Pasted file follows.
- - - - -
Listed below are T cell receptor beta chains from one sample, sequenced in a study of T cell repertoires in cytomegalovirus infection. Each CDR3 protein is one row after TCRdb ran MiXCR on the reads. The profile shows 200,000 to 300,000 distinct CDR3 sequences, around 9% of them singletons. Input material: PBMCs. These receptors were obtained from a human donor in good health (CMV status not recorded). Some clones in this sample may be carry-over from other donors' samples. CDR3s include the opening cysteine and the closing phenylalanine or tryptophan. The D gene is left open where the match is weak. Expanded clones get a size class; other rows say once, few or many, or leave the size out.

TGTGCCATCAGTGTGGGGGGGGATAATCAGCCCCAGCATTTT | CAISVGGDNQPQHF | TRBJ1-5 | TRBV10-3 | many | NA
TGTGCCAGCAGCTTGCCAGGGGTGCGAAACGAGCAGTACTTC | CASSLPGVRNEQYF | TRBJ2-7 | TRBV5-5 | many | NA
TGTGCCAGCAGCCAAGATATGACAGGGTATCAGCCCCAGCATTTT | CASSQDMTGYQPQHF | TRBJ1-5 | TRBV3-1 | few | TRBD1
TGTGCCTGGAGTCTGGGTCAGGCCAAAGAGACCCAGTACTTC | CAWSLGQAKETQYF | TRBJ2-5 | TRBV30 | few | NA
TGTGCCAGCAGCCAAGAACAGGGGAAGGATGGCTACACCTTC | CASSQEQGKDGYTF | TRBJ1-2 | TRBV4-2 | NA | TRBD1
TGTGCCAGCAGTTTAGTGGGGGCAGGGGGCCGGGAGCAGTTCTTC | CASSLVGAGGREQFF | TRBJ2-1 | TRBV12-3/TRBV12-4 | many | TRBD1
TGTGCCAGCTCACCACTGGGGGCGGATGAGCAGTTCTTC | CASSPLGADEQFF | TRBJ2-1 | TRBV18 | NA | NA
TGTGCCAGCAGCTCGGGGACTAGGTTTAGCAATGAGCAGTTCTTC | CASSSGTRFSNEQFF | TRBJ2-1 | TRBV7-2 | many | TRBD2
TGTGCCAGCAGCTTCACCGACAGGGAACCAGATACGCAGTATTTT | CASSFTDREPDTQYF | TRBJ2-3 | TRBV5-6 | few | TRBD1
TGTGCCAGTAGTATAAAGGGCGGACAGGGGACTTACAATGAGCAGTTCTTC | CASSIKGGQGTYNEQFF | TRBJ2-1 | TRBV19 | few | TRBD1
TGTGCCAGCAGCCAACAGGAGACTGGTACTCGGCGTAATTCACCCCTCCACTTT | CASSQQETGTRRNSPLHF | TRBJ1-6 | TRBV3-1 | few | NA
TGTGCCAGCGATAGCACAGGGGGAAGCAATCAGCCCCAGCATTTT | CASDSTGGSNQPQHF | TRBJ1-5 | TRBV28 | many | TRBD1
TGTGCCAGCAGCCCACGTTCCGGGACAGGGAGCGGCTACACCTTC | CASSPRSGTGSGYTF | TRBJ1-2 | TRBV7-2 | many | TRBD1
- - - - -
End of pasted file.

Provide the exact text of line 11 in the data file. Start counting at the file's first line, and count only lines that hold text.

TGTGCCAGTAGTATAAAGGGCGGACAGGGGACTTACAATGAGCAGTTCTTC | CASSIKGGQGTYNEQFF | TRBJ2-1 | TRBV19 | few | TRBD1